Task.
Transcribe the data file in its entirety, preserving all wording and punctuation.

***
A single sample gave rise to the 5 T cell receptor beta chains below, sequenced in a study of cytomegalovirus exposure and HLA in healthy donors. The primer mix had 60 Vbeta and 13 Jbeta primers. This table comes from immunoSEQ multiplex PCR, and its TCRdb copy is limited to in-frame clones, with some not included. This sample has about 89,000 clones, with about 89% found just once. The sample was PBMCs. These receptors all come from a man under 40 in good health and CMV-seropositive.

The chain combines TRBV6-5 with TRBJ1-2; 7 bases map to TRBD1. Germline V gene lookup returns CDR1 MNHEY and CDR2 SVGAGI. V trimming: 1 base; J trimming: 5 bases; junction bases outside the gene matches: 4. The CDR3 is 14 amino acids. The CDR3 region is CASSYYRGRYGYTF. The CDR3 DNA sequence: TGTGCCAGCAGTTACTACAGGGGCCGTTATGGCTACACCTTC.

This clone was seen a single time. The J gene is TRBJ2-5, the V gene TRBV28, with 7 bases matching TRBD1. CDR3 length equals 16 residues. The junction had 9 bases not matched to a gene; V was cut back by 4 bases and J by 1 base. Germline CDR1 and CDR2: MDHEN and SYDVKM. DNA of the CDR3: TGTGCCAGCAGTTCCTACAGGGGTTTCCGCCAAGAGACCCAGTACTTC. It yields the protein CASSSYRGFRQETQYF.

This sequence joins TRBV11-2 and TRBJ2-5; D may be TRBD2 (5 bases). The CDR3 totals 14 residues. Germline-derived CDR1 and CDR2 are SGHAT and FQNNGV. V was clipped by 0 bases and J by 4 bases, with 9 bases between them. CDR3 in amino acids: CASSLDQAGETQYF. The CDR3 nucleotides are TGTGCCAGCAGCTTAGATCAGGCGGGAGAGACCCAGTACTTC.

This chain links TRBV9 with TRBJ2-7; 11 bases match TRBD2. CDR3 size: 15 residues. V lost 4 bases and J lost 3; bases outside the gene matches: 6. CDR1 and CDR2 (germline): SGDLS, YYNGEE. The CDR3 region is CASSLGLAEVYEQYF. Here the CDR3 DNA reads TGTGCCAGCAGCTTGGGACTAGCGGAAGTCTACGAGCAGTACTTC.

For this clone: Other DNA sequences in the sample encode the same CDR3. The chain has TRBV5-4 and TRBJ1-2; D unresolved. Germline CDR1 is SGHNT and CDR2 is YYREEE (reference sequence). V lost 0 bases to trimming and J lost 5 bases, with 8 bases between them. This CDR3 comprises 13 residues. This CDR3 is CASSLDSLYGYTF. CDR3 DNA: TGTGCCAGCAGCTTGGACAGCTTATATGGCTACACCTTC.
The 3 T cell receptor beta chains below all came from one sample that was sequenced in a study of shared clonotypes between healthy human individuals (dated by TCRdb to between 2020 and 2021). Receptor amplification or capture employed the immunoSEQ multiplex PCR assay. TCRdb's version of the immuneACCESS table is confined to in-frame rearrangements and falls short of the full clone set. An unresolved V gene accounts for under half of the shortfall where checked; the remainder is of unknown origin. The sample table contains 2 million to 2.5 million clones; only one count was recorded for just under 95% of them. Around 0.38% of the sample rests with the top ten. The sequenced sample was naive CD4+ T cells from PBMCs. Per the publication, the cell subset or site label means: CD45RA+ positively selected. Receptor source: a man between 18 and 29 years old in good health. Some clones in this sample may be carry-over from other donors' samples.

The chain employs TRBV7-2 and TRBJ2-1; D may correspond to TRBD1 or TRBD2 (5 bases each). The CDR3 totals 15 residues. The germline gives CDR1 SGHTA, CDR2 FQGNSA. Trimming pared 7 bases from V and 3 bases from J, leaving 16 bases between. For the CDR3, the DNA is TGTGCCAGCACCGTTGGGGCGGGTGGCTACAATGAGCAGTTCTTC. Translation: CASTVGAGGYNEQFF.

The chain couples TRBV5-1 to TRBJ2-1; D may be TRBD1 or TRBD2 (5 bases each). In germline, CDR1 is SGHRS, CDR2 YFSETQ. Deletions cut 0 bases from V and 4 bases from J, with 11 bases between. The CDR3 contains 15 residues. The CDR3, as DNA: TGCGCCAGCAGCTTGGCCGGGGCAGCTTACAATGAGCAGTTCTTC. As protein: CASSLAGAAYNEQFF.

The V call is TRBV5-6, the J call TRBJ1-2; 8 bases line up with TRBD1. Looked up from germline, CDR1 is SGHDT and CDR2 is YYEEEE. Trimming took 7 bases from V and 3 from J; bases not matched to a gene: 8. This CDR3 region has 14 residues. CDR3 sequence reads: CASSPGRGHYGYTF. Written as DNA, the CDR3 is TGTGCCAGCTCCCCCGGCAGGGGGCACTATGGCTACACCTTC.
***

A single sample gave rise to the 5 T cell receptor beta chains below, sequenced in a study of cytomegalovirus exposure and HLA in healthy donors. The primer mix had 60 Vbeta and 13 Jbeta primers. This table comes from immunoSEQ multiplex PCR, and its TCRdb copy is limited to in-frame clones, with some not included. This sample has about 89,000 clones, with about 89% found just once. The sample was PBMCs. These receptors all come from a man under 40 in good health and CMV-seropositive.

The chain combines TRBV6-5 with TRBJ1-2; 7 bases map to TRBD1. Germline V gene lookup returns CDR1 MNHEY and CDR2 SVGAGI. V trimming: 1 base; J trimming: 5 bases; junction bases outside the gene matches: 4. The CDR3 is 14 amino acids. The CDR3 region is CASSYYRGRYGYTF. The CDR3 DNA sequence: TGTGCCAGCAGTTACTACAGGGGCCGTTATGGCTACACCTTC.

This clone was seen a single time. The J gene is TRBJ2-5, the V gene TRBV28, with 7 bases matching TRBD1. CDR3 length equals 16 residues. The junction had 9 bases not matched to a gene; V was cut back by 4 bases and J by 1 base. Germline CDR1 and CDR2: MDHEN and SYDVKM. DNA of the CDR3: TGTGCCAGCAGTTCCTACAGGGGTTTCCGCCAAGAGACCCAGTACTTC. It yields the protein CASSSYRGFRQETQYF.

This sequence joins TRBV11-2 and TRBJ2-5; D may be TRBD2 (5 bases). The CDR3 totals 14 residues. Germline-derived CDR1 and CDR2 are SGHAT and FQNNGV. V was clipped by 0 bases and J by 4 bases, with 9 bases between them. CDR3 in amino acids: CASSLDQAGETQYF. The CDR3 nucleotides are TGTGCCAGCAGCTTAGATCAGGCGGGAGAGACCCAGTACTTC.

This chain links TRBV9 with TRBJ2-7; 11 bases match TRBD2. CDR3 size: 15 residues. V lost 4 bases and J lost 3; bases outside the gene matches: 6. CDR1 and CDR2 (germline): SGDLS, YYNGEE. The CDR3 region is CASSLGLAEVYEQYF. Here the CDR3 DNA reads TGTGCCAGCAGCTTGGGACTAGCGGAAGTCTACGAGCAGTACTTC.

For this clone: Other DNA sequences in the sample encode the same CDR3. The chain has TRBV5-4 and TRBJ1-2; D unresolved. Germline CDR1 is SGHNT and CDR2 is YYREEE (reference sequence). V lost 0 bases to trimming and J lost 5 bases, with 8 bases between them. This CDR3 comprises 13 residues. This CDR3 is CASSLDSLYGYTF. CDR3 DNA: TGTGCCAGCAGCTTGGACAGCTTATATGGCTACACCTTC.
The 3 T cell receptor beta chains below all came from one sample that was sequenced in a study of shared clonotypes between healthy human individuals (dated by TCRdb to between 2020 and 2021). Receptor amplification or capture employed the immunoSEQ multiplex PCR assay. TCRdb's version of the immuneACCESS table is confined to in-frame rearrangements and falls short of the full clone set. An unresolved V gene accounts for under half of the shortfall where checked; the remainder is of unknown origin. The sample table contains 2 million to 2.5 million clones; only one count was recorded for just under 95% of them. Around 0.38% of the sample rests with the top ten. The sequenced sample was naive CD4+ T cells from PBMCs. Per the publication, the cell subset or site label means: CD45RA+ positively selected. Receptor source: a man between 18 and 29 years old in good health. Some clones in this sample may be carry-over from other donors' samples.

The chain employs TRBV7-2 and TRBJ2-1; D may correspond to TRBD1 or TRBD2 (5 bases each). The CDR3 totals 15 residues. The germline gives CDR1 SGHTA, CDR2 FQGNSA. Trimming pared 7 bases from V and 3 bases from J, leaving 16 bases between. For the CDR3, the DNA is TGTGCCAGCACCGTTGGGGCGGGTGGCTACAATGAGCAGTTCTTC. Translation: CASTVGAGGYNEQFF.

The chain couples TRBV5-1 to TRBJ2-1; D may be TRBD1 or TRBD2 (5 bases each). In germline, CDR1 is SGHRS, CDR2 YFSETQ. Deletions cut 0 bases from V and 4 bases from J, with 11 bases between. The CDR3 contains 15 residues. The CDR3, as DNA: TGCGCCAGCAGCTTGGCCGGGGCAGCTTACAATGAGCAGTTCTTC. As protein: CASSLAGAAYNEQFF.

The V call is TRBV5-6, the J call TRBJ1-2; 8 bases line up with TRBD1. Looked up from germline, CDR1 is SGHDT and CDR2 is YYEEEE. Trimming took 7 bases from V and 3 from J; bases not matched to a gene: 8. This CDR3 region has 14 residues. CDR3 sequence reads: CASSPGRGHYGYTF. Written as DNA, the CDR3 is TGTGCCAGCTCCCCCGGCAGGGGGCACTATGGCTACACCTTC.